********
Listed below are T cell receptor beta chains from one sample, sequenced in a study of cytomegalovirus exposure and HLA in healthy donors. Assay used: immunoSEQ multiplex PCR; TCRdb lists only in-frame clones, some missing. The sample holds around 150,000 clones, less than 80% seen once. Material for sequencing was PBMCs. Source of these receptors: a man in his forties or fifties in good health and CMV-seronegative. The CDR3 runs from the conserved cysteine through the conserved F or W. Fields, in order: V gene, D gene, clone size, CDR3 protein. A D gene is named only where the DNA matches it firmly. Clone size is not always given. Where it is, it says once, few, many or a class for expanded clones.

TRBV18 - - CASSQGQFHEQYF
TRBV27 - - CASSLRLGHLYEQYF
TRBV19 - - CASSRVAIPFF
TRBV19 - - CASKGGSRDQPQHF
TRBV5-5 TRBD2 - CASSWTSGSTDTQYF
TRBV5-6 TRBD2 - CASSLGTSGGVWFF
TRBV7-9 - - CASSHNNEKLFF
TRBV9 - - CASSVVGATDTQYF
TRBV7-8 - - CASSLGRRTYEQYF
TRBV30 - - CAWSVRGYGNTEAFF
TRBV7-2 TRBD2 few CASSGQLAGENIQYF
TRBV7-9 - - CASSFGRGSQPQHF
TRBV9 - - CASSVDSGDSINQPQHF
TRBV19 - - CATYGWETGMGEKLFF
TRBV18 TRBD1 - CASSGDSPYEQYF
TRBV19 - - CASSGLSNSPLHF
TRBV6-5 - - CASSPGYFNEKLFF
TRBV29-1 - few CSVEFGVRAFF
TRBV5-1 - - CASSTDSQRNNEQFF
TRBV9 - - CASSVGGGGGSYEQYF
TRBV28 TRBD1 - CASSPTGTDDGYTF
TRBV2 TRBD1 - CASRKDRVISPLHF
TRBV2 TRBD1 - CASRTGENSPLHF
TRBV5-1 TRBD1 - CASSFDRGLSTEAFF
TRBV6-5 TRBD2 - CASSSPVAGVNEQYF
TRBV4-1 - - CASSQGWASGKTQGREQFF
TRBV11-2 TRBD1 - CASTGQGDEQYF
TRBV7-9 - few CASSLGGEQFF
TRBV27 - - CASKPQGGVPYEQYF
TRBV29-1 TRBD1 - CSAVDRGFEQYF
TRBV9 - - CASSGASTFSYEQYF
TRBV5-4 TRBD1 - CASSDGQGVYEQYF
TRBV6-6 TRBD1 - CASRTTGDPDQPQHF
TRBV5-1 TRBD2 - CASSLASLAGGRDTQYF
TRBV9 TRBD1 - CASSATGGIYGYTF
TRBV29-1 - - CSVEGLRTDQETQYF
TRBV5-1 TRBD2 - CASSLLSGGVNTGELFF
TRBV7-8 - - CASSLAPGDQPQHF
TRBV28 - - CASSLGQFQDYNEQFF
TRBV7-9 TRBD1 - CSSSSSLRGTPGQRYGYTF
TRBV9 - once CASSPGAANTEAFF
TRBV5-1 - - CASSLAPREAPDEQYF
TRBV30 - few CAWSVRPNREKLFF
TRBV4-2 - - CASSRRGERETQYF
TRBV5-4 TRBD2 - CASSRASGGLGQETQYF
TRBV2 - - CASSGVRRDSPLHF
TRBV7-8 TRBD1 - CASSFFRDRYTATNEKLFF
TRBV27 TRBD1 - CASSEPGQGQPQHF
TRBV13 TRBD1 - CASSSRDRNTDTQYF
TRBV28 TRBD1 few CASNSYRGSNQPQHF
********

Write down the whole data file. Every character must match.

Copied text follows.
Listed below are T cell receptor beta chains from one sample, sequenced in a study of cytomegalovirus exposure and HLA in healthy donors. Assay used: immunoSEQ multiplex PCR; TCRdb lists only in-frame clones, some missing. The sample holds around 150,000 clones, less than 80% seen once. Material for sequencing was PBMCs. Source of these receptors: a man in his forties or fifties in good health and CMV-seronegative. The CDR3 runs from the conserved cysteine through the conserved F or W. Fields, in order: V gene, D gene, clone size, CDR3 protein. A D gene is named only where the DNA matches it firmly. Clone size is not always given. Where it is, it says once, few, many or a class for expanded clones.

TRBV18 - - CASSQGQFHEQYF
TRBV27 - - CASSLRLGHLYEQYF
TRBV19 - - CASSRVAIPFF
TRBV19 - - CASKGGSRDQPQHF
TRBV5-5 TRBD2 - CASSWTSGSTDTQYF
TRBV5-6 TRBD2 - CASSLGTSGGVWFF
TRBV7-9 - - CASSHNNEKLFF
TRBV9 - - CASSVVGATDTQYF
TRBV7-8 - - CASSLGRRTYEQYF
TRBV30 - - CAWSVRGYGNTEAFF
TRBV7-2 TRBD2 few CASSGQLAGENIQYF
TRBV7-9 - - CASSFGRGSQPQHF
TRBV9 - - CASSVDSGDSINQPQHF
TRBV19 - - CATYGWETGMGEKLFF
TRBV18 TRBD1 - CASSGDSPYEQYF
TRBV19 - - CASSGLSNSPLHF
TRBV6-5 - - CASSPGYFNEKLFF
TRBV29-1 - few CSVEFGVRAFF
TRBV5-1 - - CASSTDSQRNNEQFF
TRBV9 - - CASSVGGGGGSYEQYF
TRBV28 TRBD1 - CASSPTGTDDGYTF
TRBV2 TRBD1 - CASRKDRVISPLHF
TRBV2 TRBD1 - CASRTGENSPLHF
TRBV5-1 TRBD1 - CASSFDRGLSTEAFF
TRBV6-5 TRBD2 - CASSSPVAGVNEQYF
TRBV4-1 - - CASSQGWASGKTQGREQFF
TRBV11-2 TRBD1 - CASTGQGDEQYF
TRBV7-9 - few CASSLGGEQFF
TRBV27 - - CASKPQGGVPYEQYF
TRBV29-1 TRBD1 - CSAVDRGFEQYF
TRBV9 - - CASSGASTFSYEQYF
TRBV5-4 TRBD1 - CASSDGQGVYEQYF
TRBV6-6 TRBD1 - CASRTTGDPDQPQHF
TRBV5-1 TRBD2 - CASSLASLAGGRDTQYF
TRBV9 TRBD1 - CASSATGGIYGYTF
TRBV29-1 - - CSVEGLRTDQETQYF
TRBV5-1 TRBD2 - CASSLLSGGVNTGELFF
TRBV7-8 - - CASSLAPGDQPQHF
TRBV28 - - CASSLGQFQDYNEQFF
TRBV7-9 TRBD1 - CSSSSSLRGTPGQRYGYTF
TRBV9 - once CASSPGAANTEAFF
TRBV5-1 - - CASSLAPREAPDEQYF
TRBV30 - few CAWSVRPNREKLFF
TRBV4-2 - - CASSRRGERETQYF
TRBV5-4 TRBD2 - CASSRASGGLGQETQYF
TRBV2 - - CASSGVRRDSPLHF
TRBV7-8 TRBD1 - CASSFFRDRYTATNEKLFF
TRBV27 TRBD1 - CASSEPGQGQPQHF
TRBV13 TRBD1 - CASSSRDRNTDTQYF
TRBV28 TRBD1 few CASNSYRGSNQPQHF